I've not heard many people on this site "dismiss" non-pressurized storage. It's a fact that for many users there is no other option. And it's still a great option. I couldn't even throw a guess at the efficiency/performance difference but I can tell you that there are very few non-pressurized guys out there running their tanks up to 190 every day, top to bottom. Lined tanks don't like the uber high temps for too long. And there are losses associated with plate and/or coil heat exchangers that also come in to play. Does this amount to 1% less efficiency or 10%? No guess. And if you're boiler is inside the only "real" loss is what goes up the chimney and the electricity you pay for to run your pumps.

    Pressurized storage is plug-and-play. No heat exchangers (storage side), no tank liners to worry about, very little relative water maintainence. If you have the space, money and can meet code it is indeed hard to beat pressurized storage. There are plenty of good reasons for this common "belief". Read on....read on....
  14. kopeck

    kopeck Minister of Fire

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    I don't see how it can get much more plug and play then my setup. Pipe up either side of the exchanger, exactly like you would with an LP tank. It took me a day to put my tank together and install the liner and plop the exchanger in. That's no longer, and probably faster then it would take to prep an LP tank.

    Liner to deal with or faulty welds to deal with, flip of the coin IMHO.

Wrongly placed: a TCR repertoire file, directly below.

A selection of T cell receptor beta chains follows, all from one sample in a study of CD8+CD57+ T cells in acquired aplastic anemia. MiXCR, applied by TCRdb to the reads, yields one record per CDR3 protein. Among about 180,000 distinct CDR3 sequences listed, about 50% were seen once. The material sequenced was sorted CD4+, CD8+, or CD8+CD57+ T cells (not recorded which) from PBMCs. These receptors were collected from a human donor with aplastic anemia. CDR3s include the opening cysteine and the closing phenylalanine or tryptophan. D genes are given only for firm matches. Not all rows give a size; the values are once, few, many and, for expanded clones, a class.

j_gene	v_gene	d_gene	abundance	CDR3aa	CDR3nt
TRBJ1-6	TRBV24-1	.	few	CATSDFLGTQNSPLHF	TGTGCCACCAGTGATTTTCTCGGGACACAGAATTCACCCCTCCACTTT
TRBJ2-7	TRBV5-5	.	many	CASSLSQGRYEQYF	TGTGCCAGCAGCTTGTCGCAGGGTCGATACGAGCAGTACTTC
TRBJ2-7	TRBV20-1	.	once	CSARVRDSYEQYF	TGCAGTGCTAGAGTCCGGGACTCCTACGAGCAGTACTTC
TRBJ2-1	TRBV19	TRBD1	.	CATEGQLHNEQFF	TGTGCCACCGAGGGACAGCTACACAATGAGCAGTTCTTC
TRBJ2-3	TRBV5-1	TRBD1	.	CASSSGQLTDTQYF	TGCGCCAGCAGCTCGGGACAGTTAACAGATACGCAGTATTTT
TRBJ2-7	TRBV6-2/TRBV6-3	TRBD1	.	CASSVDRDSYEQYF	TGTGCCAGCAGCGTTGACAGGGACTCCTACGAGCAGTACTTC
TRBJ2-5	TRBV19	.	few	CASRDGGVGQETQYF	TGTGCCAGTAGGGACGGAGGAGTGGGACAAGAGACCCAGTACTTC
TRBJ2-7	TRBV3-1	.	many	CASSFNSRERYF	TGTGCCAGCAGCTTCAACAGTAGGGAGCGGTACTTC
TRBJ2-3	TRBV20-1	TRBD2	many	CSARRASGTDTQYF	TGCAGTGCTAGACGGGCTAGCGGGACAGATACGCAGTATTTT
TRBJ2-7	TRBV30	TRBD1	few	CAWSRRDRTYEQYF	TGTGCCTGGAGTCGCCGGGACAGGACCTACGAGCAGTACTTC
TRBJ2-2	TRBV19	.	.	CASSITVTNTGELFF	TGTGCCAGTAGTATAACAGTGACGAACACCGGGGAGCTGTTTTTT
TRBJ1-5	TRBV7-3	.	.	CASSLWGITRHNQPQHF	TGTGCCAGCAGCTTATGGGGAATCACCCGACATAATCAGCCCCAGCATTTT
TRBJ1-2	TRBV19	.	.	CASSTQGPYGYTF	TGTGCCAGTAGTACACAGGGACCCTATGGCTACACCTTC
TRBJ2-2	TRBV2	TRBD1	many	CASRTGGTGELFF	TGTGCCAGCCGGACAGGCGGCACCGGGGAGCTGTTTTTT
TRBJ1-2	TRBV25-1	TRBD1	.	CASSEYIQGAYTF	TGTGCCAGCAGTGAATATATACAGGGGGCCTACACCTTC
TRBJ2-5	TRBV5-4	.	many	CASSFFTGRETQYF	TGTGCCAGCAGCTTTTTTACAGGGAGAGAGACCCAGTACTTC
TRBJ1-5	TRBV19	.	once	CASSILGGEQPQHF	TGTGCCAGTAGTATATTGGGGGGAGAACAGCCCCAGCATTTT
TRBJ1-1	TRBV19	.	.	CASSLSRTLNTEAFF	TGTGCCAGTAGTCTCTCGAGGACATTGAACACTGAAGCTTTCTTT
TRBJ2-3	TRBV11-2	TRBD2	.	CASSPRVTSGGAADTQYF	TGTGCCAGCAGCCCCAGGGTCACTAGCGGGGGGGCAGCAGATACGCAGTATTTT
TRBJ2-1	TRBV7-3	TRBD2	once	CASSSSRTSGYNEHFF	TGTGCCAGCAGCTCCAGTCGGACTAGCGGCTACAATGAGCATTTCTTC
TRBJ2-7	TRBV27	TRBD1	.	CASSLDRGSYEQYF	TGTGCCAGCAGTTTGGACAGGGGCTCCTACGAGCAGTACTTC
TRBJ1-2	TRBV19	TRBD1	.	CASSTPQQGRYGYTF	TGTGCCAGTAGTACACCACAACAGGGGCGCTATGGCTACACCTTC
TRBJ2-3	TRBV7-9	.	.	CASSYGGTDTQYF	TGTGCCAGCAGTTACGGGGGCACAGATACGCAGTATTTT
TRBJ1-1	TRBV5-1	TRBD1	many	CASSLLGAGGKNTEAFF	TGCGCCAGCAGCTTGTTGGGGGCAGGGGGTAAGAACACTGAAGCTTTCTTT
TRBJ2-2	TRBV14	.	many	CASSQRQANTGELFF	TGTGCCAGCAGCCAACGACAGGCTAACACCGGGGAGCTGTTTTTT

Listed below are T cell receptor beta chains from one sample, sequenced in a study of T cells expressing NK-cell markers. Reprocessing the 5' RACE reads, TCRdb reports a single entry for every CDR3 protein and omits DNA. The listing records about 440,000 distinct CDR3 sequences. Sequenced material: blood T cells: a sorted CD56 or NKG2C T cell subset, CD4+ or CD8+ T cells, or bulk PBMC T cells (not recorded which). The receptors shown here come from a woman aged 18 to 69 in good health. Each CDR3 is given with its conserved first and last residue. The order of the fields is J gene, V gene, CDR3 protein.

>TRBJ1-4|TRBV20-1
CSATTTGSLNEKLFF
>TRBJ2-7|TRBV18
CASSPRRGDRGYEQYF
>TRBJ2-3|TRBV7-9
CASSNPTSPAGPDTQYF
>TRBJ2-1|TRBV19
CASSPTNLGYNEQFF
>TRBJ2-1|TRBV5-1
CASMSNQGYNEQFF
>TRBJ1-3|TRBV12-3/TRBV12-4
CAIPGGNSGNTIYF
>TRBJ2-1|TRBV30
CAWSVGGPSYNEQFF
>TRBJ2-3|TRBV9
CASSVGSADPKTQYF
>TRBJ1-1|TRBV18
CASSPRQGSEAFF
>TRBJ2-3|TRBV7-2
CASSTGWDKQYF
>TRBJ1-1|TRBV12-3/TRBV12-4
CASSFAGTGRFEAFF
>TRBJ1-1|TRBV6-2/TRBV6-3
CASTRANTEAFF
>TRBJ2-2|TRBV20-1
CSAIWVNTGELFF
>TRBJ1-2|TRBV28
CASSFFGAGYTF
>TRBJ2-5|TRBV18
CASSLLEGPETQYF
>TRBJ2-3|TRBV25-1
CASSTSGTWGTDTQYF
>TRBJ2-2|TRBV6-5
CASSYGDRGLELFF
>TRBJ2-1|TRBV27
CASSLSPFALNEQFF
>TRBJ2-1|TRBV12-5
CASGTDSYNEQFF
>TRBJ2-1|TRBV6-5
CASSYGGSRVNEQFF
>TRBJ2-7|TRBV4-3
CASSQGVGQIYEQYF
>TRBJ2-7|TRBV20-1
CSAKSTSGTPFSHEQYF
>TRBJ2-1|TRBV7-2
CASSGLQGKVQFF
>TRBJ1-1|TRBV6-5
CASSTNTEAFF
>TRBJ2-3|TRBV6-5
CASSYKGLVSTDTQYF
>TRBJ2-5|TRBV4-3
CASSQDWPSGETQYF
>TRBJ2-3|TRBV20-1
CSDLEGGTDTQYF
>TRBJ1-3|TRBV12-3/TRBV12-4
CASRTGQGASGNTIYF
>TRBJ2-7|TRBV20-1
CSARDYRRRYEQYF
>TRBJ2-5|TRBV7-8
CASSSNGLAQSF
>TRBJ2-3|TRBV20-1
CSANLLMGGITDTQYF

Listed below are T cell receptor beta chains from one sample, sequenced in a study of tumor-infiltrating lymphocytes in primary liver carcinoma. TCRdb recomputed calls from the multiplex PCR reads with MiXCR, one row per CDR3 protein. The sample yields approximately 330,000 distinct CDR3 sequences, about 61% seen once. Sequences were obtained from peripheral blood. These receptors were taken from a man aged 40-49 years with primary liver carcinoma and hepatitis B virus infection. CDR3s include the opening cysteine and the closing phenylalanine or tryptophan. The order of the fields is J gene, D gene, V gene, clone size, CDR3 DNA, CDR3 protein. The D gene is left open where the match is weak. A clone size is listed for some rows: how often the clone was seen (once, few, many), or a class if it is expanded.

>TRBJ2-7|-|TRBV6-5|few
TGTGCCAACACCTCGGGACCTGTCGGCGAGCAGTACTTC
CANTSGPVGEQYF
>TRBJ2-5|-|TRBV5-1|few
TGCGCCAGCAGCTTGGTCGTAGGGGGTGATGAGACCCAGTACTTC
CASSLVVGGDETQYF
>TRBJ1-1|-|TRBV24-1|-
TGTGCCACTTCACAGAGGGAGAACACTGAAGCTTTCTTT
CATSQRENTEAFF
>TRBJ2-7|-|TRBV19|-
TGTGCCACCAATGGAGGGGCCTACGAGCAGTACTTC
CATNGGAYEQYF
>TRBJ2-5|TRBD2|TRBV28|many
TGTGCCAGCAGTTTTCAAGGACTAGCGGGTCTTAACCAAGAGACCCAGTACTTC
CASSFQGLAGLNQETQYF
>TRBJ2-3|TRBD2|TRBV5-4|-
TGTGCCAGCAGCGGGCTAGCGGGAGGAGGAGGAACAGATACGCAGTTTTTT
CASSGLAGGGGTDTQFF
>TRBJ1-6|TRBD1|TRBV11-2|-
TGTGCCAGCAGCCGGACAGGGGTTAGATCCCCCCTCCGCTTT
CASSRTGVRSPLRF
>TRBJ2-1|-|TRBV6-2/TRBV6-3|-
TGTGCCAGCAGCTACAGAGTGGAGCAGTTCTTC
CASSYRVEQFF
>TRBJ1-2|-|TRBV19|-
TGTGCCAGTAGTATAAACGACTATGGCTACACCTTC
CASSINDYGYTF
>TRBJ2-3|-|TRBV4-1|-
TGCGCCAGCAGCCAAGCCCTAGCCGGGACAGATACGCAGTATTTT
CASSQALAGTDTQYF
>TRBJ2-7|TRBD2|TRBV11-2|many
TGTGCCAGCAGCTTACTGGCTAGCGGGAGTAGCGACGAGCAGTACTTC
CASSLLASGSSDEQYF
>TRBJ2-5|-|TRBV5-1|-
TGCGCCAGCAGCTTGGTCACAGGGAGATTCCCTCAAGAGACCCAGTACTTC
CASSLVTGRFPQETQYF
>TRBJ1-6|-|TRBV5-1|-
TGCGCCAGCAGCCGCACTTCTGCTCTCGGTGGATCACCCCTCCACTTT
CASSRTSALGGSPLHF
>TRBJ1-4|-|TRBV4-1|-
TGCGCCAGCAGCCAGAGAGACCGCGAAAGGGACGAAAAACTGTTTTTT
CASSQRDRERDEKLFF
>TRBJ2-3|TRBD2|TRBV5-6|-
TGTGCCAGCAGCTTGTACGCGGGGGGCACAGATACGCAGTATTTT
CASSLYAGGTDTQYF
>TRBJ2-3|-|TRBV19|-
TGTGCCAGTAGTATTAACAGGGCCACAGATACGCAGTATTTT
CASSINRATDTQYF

It seems the complete DIY crowd likes the LP tanks, and that's fine. I honestly just ran out of gas to find a tank, buy it, clean it, have it welded up and then get the blasted thing into my basement. When I added up all the costs it was pretty much a wash between buying the setup I have now (American Solartechnics) and dealing with a 1000 gallon LP tank. If you buy a premade one then the cost is the same.

    I'm not saying they don't work, they do work very well but I don't agree with you that folks here don't dismiss unpressurized storage, I've seen it plenty of times. The thing that burns me is most dismiss it because they simply don't understand it (ie comparing it with a completely open system).

    This is coming from someone who had to deal with a faulty liner out of the gate. That stunk but I've seen plenty of folks have get the welder back to fix a fitting as well.

    Both work, it's not a competition, I just don't like misinformation.

    K